September 14, 2016

A young dervish recognizes Baha’u’llah’s station in 1844

While Baha’u’llah was spreading the Divine Message of the Báb in the district of Nur in northern Iran in 1844, an amazing incident took place which Nabil recorded:

One day, in the course of one of His riding excursions into the country, Bahá’u’lláh, accompanied by His companions, saw, seated by the roadside, a lonely youth. His hair was dishevelled, and he wore the dress of a dervish. [1] By the side of a brook he had kindled a fire, and was cooking his food and eating it. Approaching him, Bahá’u’lláh most lovingly enquired: “Tell Me, dervish, what is it that you are doing?” “I am engaged in eating God,” he bluntly replied. “I am cooking God and am burning Him.” The unaffected simplicity of his manners and the candour of his reply pleased Bahá’u’lláh extremely. He smiled at his remark and began to converse with him with unrestrained tenderness and freedom. Within a short space of time, Bahá’u’lláh had changed him completely. Enlightened as to the true nature of God, and with a mind purged from the idle fancy of his own people, he immediately recognised the Light which that loving Stranger had so unexpectedly brought him. That dervish, whose name was Muṣṭafá, became so enamoured with the teachings which had been instilled into his mind that, leaving his cooking utensils behind, he straightway arose and followed Bahá’u’lláh. On foot, behind His horse, and inflamed with the fire of His love, he chanted merrily verses of a love-song which he had composed on the spur of the moment and had dedicated to his Beloved. “Thou art the Day-Star of guidance,” ran its glad refrain. “Thou art the Light of Truth. Unveil Thyself to men, O Revealer of the Truth.” Although, in later years, that poem obtained wide circulation among his people, and it became known that a certain dervish, surnamed Majdhúb, and whose name was Mustafá Big-i-Sanandají, had, without premeditation, composed it in praise of his Beloved, none seemed to be aware to whom it actually referred, nor did anyone suspect, at a time when Bahá’u’lláh was still veiled from the eyes of men, that this dervish alone had recognised His station and discovered His glory.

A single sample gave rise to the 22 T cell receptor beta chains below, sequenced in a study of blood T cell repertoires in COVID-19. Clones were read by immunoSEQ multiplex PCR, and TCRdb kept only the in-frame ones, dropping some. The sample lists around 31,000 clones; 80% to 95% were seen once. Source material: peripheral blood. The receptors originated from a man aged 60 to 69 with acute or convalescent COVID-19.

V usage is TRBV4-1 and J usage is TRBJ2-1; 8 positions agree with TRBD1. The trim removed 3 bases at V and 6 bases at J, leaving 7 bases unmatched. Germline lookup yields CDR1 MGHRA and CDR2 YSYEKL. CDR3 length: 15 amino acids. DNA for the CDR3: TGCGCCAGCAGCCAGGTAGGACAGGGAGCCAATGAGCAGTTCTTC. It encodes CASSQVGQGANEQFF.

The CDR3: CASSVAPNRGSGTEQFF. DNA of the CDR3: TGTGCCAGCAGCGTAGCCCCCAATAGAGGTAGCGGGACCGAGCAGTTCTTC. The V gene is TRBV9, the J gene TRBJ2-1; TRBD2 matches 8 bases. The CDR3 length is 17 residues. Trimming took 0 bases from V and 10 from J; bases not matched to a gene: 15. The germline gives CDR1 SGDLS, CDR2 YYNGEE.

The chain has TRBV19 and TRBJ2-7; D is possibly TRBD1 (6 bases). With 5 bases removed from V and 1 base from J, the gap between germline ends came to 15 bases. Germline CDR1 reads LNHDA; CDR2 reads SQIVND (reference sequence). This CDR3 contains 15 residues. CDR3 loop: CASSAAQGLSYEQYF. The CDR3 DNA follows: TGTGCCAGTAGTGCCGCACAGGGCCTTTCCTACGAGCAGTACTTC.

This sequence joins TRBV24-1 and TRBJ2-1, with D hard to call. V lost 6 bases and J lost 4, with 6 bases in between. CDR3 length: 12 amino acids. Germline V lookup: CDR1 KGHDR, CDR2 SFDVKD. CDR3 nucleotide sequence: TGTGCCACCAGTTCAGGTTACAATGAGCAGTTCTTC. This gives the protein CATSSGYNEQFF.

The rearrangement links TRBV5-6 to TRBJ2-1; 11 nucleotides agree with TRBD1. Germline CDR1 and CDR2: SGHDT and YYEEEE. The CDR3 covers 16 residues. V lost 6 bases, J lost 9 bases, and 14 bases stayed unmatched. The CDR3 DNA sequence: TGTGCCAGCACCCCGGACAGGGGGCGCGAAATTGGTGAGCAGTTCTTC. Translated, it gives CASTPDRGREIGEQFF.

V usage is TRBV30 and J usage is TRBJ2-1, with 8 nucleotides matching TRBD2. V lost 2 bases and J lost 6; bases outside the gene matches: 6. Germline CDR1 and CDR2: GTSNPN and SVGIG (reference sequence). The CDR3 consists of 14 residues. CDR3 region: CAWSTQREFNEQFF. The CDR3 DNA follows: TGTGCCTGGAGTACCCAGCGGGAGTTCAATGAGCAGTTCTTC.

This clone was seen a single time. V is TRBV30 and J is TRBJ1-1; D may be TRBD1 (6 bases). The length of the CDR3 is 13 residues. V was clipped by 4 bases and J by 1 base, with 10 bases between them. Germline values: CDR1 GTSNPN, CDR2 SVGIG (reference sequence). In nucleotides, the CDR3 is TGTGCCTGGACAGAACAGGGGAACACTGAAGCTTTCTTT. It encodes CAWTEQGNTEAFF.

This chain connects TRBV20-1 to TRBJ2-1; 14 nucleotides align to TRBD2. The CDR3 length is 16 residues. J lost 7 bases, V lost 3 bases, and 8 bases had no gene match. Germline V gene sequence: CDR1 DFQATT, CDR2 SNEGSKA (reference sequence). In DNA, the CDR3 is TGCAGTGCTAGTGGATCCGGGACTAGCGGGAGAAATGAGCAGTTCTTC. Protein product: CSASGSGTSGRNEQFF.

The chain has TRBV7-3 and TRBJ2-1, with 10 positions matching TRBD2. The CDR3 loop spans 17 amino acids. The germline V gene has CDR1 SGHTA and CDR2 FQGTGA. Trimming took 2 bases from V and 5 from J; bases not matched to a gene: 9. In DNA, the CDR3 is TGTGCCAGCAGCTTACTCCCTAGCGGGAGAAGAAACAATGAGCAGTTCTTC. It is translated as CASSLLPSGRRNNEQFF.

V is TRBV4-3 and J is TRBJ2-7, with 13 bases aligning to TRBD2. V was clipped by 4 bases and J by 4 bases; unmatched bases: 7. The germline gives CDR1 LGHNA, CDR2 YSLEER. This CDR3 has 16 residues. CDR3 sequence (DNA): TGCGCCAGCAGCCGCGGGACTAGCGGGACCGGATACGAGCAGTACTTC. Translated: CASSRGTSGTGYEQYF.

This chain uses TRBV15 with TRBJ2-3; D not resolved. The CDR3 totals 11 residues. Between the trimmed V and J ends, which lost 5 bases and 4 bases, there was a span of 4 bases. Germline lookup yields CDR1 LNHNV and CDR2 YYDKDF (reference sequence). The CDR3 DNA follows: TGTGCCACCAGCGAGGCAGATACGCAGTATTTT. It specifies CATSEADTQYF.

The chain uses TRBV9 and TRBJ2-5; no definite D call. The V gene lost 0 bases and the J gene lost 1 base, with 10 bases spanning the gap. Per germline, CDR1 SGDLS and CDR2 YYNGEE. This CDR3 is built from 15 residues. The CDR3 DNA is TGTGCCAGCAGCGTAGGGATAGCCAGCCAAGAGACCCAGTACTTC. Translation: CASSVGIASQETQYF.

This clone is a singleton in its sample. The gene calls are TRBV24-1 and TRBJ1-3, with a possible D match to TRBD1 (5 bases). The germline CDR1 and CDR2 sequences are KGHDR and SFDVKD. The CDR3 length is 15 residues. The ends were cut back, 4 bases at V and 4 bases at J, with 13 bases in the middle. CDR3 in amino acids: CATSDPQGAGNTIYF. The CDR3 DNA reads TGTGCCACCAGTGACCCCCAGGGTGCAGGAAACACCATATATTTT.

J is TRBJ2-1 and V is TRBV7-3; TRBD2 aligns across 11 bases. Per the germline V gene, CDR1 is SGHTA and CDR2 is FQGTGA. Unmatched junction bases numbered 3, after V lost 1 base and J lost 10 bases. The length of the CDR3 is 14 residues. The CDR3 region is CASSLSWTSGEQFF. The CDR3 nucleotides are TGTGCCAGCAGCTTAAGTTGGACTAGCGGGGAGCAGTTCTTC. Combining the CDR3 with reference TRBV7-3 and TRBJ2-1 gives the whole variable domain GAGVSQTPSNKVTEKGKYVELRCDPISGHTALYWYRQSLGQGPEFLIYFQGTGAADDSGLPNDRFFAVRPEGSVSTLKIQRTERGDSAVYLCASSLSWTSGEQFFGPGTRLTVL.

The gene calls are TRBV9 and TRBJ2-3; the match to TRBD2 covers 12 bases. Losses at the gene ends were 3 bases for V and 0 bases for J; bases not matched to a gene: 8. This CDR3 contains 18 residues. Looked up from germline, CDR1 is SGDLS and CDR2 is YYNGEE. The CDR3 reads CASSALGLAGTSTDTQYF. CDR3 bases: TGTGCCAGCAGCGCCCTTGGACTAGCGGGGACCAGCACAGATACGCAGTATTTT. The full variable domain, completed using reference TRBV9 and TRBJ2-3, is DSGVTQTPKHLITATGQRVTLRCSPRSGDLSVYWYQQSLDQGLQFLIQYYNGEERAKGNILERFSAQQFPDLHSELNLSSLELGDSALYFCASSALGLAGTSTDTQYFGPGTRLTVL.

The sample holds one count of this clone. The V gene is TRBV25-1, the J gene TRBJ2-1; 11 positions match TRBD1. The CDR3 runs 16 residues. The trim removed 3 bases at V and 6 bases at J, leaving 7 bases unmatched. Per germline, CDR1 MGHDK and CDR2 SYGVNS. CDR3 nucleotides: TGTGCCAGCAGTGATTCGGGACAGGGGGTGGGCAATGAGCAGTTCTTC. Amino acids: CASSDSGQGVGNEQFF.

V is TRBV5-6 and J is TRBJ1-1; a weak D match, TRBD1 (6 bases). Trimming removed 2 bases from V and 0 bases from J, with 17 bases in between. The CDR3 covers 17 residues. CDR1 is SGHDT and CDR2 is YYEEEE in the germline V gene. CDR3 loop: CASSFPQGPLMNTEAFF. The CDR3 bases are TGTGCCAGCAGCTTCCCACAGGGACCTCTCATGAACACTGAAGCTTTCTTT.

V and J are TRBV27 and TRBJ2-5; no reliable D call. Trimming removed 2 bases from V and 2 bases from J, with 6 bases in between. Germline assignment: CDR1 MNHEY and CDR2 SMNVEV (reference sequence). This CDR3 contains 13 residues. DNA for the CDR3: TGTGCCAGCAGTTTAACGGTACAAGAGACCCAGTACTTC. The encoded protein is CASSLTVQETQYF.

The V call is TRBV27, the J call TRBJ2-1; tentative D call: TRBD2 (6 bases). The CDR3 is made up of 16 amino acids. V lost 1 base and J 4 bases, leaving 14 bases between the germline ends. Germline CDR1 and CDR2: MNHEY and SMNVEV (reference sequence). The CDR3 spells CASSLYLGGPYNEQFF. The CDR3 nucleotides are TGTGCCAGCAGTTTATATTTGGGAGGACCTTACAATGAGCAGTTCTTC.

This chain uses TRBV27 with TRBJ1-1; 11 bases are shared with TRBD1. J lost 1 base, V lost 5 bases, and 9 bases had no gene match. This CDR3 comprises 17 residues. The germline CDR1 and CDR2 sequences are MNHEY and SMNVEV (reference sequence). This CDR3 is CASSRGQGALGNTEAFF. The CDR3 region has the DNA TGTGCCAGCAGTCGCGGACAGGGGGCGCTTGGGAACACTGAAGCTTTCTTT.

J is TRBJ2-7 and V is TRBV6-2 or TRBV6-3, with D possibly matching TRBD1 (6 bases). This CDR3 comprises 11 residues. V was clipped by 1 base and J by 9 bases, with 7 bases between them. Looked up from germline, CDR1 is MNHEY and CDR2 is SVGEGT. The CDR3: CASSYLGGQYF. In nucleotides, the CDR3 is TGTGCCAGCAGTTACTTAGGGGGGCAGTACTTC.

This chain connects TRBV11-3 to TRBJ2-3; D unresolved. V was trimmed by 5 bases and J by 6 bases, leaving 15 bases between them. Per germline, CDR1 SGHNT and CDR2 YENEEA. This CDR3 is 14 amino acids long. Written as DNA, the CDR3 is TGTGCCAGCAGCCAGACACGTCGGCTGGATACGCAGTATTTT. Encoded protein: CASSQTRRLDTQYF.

- Nabil  (‘The Dawn-Breakers’, translated and edited by Shoghi Effendi)
[1] Poor one, Religious mendicant, Islamic mystic